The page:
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Read and write spatial vectors

Project description

Read and write spatial vectors from shapefiles and CSVs thanks to GDAL and pandas.

Install

sudo dnf -y install gdal-python3
# sudo apt-get -y install python3-gdal
virtualenv -p $(which python3) --system-site-packages \
    ~/.virtualenvs/crosscompute
source ~/.virtualenvs/crosscompute/bin/activate
pip install geotable

Use

Load shapefiles.

In [1]: from geotable import GeoTable

In [2]: t = GeoTable.load('shp.zip')

In [3]: t.iloc[0]
Out[3]:
name                                                 b
quantity                                             2
cost                                              0.66
date                               1990-01-01 00:00:00
geometry_object         POINT (-91.5305465 14.8520705)
geometry_layer                                       b
geometry_proj4     +proj=longlat +datum=WGS84 +no_defs
Name: 0, dtype: object

Load CSVs containing spatial information.

GeoTable.load('wkt.csv')  # Load single CSV
GeoTable.load('csv.zip')  # Load archive of multiple CSVs
GeoTable.load('csv.zip', parse_dates=['date'])  # Configure pandas.read_csv

Handle CSVs with different geometry columns.

$ cat latitude_longitude.csv
name,quantity,cost,date,latitude,longitude
b,2,0.66,1990-01-01,14.8520705,-91.5305465

$ cat lat_lon.csv
name,quantity,cost,date,lat,lon
c,3,0.99,2000-01-01,42.2808256,-83.7430378

$ cat latitude_longitude_wkt.csv
name,quantity,cost,date,latitude_longitude_wkt
a,1,0.33,1980-01-01,POINT(42.3736158 -71.10973349999999)

$ cat longitude_latitude_wkt.csv
name,quantity,cost,date,longitude_latitude_wkt
a,1,0.33,1980-01-01,POINT(-71.10973349999999 42.3736158)

$ cat wkt.csv
name,quantity,cost,date,wkt
aaa,1,0.33,1980-01-01,"POINT(-71.10973349999999 42.3736158)"
bbb,1,0.33,1980-01-01,"LINESTRING(-122.1374637 37.3796627,-92.5807231 37.1067189)"
ccc,1,0.33,1980-01-01,"POLYGON ((-83.10973350093332 42.37361082304877, -103.5305394806998 14.85206885307358, -95.7430260175515 42.28082607112266, -83.10973350093332 42.37361082304877))"

Handle CSVs with different spatial references.

$ cat proj4_from_file.csv
name,wkt
aaa,"POLYGON((326299 4693415,-1980130 1771892,-716771 4787516,326299 4693415))"

$ cat proj4_from_file.proj4
+proj=utm +zone=17 +ellps=WGS84 +datum=WGS84 +units=m +no_defs

$ cat proj4_from_row.csv
name,wkt,geometry_layer,geometry_proj4
aaa,"LINESTRING(-122.1374637 37.3796627,-92.5807231 37.1067189)",l1,+proj=longlat +datum=WGS84 +no_defs
aaa,"POLYGON((326299 4693415,-1980130 1771892,-716771 4787516,326299 4693415))",l2,+proj=utm +zone=17 +ellps=WGS84 +datum=WGS84 +units=m +no_defs

Load and save in different spatial references.

from geotable.projections import SPHERICAL_MERCATOR_PROJ4
t = GeoTable.load('shp.zip', target_proj4=SPHERICAL_MERCATOR_PROJ4)

from geotable.projections import LONGITUDE_LATITUDE_PROJ4
t.to_shp('/tmp/shp.zip', target_proj4=LONGITUDE_LATITUDE_PROJ4)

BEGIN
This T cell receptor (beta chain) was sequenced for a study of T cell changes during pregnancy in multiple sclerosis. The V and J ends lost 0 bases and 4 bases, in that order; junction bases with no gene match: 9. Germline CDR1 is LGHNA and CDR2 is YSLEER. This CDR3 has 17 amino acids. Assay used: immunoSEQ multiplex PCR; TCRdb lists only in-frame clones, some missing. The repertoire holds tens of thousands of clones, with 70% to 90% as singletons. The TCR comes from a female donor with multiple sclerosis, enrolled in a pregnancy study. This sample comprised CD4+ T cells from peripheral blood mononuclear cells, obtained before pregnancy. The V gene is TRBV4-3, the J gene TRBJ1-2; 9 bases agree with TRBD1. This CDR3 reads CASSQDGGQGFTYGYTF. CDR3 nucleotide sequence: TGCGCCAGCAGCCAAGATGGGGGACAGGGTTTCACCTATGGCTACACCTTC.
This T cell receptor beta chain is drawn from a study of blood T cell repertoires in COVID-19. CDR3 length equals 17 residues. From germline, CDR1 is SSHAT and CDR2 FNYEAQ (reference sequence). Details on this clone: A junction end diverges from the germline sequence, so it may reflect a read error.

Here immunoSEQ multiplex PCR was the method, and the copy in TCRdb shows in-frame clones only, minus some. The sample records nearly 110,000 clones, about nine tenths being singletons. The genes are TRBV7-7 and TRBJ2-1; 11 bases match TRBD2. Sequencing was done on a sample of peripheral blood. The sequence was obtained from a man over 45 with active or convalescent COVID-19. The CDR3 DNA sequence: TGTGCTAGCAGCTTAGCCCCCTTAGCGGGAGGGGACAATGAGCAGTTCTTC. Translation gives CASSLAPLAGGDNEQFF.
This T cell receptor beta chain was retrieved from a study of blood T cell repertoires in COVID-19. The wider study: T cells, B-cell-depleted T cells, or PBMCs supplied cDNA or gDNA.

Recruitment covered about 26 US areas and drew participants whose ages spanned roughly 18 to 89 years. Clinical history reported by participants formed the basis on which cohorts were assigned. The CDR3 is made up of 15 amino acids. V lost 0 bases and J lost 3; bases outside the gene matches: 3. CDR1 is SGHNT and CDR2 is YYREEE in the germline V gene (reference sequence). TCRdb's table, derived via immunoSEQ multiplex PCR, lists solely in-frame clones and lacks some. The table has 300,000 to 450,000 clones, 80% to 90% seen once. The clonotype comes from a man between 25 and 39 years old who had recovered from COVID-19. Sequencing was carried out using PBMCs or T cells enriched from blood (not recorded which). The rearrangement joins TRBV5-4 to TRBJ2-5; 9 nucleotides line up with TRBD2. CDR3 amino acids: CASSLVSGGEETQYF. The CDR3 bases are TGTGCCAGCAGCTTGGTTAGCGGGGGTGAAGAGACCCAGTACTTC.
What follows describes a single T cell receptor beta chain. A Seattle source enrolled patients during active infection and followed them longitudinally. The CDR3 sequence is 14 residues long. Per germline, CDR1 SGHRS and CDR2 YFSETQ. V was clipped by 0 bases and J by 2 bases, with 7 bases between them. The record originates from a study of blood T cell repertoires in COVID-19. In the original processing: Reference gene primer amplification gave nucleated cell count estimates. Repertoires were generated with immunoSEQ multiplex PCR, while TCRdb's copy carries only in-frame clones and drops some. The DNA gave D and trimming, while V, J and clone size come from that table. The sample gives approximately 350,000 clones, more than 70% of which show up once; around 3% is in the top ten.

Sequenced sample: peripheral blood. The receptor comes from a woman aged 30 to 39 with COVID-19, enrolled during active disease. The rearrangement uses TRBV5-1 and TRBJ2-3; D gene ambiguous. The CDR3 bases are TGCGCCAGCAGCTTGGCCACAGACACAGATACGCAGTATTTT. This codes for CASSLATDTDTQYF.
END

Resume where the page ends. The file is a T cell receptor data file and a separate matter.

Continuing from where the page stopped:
Use LONGITUDE_LATITUDE_PROJ4 for compatibility with algorithms that use geodesic distance such as those found in geopy and pysal. Geodesic distance is also known as arc distance and is the distance between two points as measured using the curvature of the Earth. If your locations are spread over a large geographic extent, geodesic longitude and latitude coordinates provide greater accuracy than Euclidean XY coordinates.

from geotable.projections import LONGITUDE_LATITUDE_PROJ4
t = GeoTable.load('shp.zip', target_proj4=LONGITUDE_LATITUDE_PROJ4)
t.to_csv('/tmp/csv.zip', target_proj4=LONGITUDE_LATITUDE_PROJ4)
t.to_shp('/tmp/shp.zip', target_proj4=LONGITUDE_LATITUDE_PROJ4)

Use the Universal Transverse Mercator (UTM) projection for compatibility with algorithms that use Euclidean distance on XY coordinates such as those found in scipy.spatial. If you know that your locations are confined to a small region, you can use the projected XY coordinates with standard Euclidean based algorithms, which tend to be significantly faster than their geodesic variants.

utm_proj4 = GeoTable.load_utm_proj4('shp.zip')
t = GeoTable.load('csv.zip', target_proj4=utm_proj4)
t.to_csv('/tmp/csv.zip', target_proj4=utm_proj4)
t.to_shp('/tmp/shp.zip', target_proj4=utm_proj4)

Use the Spherical Mercator projection when visualization is more important than accuracy. Do not use this projection for algorithms where spatial accuracy is important.

from geotable.projections import SPHERICAL_MERCATOR_PROJ4
t = GeoTable.load('wkt.csv', target_proj4=SPHERICAL_MERCATOR_PROJ4)
t.to_csv('/tmp/csv.zip', target_proj4=SPHERICAL_MERCATOR_PROJ4)
t.to_shp('/tmp/shp.zip', target_proj4=SPHERICAL_MERCATOR_PROJ4)

You can render your spatial vectors in Jupyter Notebook with the draw function. Each geometry layer will appear in a different color.

t = GeoTable.load('wkt.csv')
t.draw()  # Render the geometries in Jupyter Notebook

0.3

  • Add GeoTable.from_records
  • Add GeoTable.save_csv
  • Add GeoTable.save_shp
  • Reduce CSV size by omitting geometry_layer and geometry_proj4 unless needed
  • Support SOPHISTICATED_LONGITUDE and INSPIRING_LATITUDE

0.2

  • Add GeoTable.load
  • Add GeoTable.to_csv
  • Add GeoTable.to_shp
  • Add GeoTable.draw
  • Support LONGITUDE_LATITUDE_WKT, LATITUDE_LONGITUDE_WKT

0.1

  • Add ColorfulGeometryCollection

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